How Polls Can Be Skewed

A recent poll released just prior to the House of Representatives’ vote on Main Street USA’s Health Care Right bill shows what can be accomplished when enough rhetoric is thrown at a topic.

According to HealthDay News, “Nearly half of Americans are ‘extremely’ or ‘very worried’ about rising costs for health care and health insurance, and a majority place the blame on drug and insurance company profits, a new Harris Interactive/HealthDay poll finds.”

There were many on Capitol Hill who had assailed the insurance companies and their profits, in particular, for rising healthcare costs, making them, in essence, the “bad guy.”
 
The article in HealthDay News continued by saying, “Some health economists say insurance and pharmaceutical company (PhRMA) profits amount to only about 2 percent of total health care spending.
 
“Instead, fees charged by doctors and hospitals, as well as expanding use of increasingly sophisticated and expensive health-care technologies, are the primary cause of escalating health-care costs, these experts contend.”
 
The article, interestingly enough, does not elaborate on the fact that 44% of those surveyed felt that higher costs were due to “more tests, treatments and procedures ordered by doctors due to malpractice worries.”
 
Aside from the possibility of more tests, there is clear and present evidence that escalating malpractice insurance premiums are caused by astronomical punitive damages awarded.
 
Tort Reform should definitely play a major role in health care reform.
 
Nowhere in the poll does it mention fraud or corruption within the medical industry as contributing to higher costs, yet it does exist.
 
More than likely many Americans know that medical offices have two sets of charges. A lower price if someone is paying their own way and a higher price if the care is billed to an insurance company. This is, in reality, fradulant.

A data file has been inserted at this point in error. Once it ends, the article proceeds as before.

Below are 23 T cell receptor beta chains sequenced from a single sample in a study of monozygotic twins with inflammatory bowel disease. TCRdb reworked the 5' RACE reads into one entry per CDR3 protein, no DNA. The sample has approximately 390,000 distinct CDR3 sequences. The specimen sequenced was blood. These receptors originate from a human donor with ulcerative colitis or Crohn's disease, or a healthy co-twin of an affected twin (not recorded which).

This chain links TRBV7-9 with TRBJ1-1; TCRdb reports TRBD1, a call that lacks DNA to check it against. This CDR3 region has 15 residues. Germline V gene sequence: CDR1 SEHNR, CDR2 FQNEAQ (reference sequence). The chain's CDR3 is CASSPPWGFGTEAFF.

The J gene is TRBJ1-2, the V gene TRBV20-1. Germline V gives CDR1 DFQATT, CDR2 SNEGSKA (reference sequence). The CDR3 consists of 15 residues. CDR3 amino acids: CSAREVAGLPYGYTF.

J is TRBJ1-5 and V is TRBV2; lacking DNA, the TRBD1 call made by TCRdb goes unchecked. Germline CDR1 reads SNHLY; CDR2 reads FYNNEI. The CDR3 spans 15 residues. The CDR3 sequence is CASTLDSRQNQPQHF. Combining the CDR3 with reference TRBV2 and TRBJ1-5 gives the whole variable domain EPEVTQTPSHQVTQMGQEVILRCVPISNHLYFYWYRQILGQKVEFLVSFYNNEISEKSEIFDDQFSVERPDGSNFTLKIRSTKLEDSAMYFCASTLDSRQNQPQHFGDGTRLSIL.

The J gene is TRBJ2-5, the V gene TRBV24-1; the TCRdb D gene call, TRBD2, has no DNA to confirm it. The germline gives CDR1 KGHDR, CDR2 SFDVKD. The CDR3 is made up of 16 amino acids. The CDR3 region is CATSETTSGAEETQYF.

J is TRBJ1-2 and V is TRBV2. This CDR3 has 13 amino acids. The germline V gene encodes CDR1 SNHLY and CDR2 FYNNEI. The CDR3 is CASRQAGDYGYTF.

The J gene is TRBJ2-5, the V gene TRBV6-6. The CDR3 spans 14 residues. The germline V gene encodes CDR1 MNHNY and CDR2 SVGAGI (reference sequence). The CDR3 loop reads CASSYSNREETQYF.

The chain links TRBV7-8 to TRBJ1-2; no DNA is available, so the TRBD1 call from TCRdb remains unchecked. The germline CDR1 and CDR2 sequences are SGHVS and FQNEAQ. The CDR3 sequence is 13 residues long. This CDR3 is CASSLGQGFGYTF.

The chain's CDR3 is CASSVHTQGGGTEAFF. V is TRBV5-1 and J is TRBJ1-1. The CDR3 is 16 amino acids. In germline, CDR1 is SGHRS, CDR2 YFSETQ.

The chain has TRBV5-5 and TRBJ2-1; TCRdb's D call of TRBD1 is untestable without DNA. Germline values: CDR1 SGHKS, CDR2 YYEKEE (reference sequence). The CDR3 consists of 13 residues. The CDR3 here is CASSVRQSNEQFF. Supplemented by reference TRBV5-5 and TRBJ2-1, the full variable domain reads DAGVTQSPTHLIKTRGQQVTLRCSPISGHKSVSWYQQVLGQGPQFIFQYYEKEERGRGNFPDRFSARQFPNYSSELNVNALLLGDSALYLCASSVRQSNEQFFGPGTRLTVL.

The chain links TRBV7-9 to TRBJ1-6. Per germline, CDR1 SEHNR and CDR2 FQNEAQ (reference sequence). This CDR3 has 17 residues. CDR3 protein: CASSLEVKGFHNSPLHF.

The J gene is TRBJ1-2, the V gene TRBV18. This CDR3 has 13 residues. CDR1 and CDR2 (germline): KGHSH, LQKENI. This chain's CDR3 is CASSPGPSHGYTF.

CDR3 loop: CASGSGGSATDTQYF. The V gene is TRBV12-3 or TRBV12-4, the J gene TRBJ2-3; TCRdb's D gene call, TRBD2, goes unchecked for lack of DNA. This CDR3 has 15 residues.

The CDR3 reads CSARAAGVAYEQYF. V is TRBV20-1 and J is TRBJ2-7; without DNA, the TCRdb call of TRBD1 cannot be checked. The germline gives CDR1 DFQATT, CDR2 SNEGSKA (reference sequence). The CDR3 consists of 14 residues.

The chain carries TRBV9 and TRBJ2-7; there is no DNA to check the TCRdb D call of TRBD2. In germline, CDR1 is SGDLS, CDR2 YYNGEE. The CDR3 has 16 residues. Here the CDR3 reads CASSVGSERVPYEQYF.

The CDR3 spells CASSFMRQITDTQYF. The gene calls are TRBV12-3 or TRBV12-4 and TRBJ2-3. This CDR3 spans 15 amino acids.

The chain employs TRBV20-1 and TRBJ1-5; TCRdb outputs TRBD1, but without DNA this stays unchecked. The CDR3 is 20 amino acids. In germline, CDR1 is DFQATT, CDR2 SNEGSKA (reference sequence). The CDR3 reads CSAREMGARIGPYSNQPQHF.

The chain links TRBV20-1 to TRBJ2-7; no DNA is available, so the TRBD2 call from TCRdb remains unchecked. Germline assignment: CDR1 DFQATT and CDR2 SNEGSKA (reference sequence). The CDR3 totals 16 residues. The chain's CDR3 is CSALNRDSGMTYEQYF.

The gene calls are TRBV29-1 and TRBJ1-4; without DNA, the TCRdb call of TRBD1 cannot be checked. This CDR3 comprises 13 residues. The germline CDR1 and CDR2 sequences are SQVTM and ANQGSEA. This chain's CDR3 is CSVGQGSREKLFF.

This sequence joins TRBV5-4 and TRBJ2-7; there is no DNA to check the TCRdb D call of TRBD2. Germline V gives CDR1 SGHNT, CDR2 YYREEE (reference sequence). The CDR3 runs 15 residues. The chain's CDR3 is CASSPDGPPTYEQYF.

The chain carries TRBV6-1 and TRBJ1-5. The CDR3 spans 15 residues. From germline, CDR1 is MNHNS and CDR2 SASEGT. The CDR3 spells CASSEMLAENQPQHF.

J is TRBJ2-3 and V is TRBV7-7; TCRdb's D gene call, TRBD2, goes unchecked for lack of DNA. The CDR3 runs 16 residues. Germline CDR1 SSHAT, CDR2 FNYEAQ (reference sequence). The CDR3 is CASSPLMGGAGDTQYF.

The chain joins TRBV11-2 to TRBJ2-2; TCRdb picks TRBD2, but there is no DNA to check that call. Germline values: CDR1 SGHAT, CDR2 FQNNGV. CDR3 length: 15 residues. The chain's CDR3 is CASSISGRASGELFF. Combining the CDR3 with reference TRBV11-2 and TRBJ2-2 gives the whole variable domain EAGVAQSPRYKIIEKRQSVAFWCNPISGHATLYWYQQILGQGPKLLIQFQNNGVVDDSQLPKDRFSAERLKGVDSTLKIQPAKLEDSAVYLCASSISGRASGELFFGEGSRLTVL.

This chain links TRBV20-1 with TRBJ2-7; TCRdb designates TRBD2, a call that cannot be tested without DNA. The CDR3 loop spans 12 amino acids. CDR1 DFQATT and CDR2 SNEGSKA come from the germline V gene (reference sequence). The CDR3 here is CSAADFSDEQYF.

The reasons given often have to do with payments not being made in a timely manner or even that payments for those services do not ever arrive.
 
Regardless of the reason for the disparity, that is just another of the many causes for the higher costs of medical care.
 
In this fairly balanced article, there is the point made by Humphrey Taylor, chairman of The Harris Poll, a service of Harris Interactive. He said, “These findings show how little most people understand the economics of health care. Increased profits of insurers and drug companies (if they have increased at all) cannot possibly account for the increases in premiums. Many health-care economists attribute the increased cost of care to increased demand and utilization, increased prices and the increased use of expensive tests and treatments. Most people, as shown here, do not think of these as the main drivers of increased health-care spending.”
 
The poll results do show that if enough high-profile people speak out against something often enough that polls can, indeed, be skewed by incorrect information disseminated.
 
Over For Now.
 
Main Street One

The Concept of Rights

In this case, the concept of the Rights of Main Street USA.

Following is the lead paragraph in an Associated Press article published after the ONE TRILLION DOLLAR* health care reform was signed:

“Claiming a historic triumph that could define his presidency, a jubilant Barack Obama signed a massive, nearly $1 trillion health care overhaul on Tuesday that will for the first time cement insurance coverage as the right of every U.S. citizen and begin to reshape the way virtually all Americans receive and pay for treatment.”

Let us take a close look at a critical portion of this paragraph.

“…cement insurance coverage as the right of every U.S. citizen…”

According to the dictionary, right, as used here, is defined as: “a just claim or title, whether legal, prescriptive, or moral.”

The interesting fact about the so-called Health Care Right is that if one does not exercise said right the IRS will come calling to collect a fine for not passing go (i.e., obtaining insurance coverage whether you desire to have it or not, such as the ten million Americans right now who can afford it but have elected not to purchase it).

So, yes, that does reshape how we will pay for treatment, as mentioned in the paragraph above.

The question all Americans should be asking is: How is that a “right?”

According to the Bill of Rights, Americans have the right to/of:

-Freedom of speech. Our Founding Fathers, however, did not see fit to fine anyone if they did not exercise their right to talk.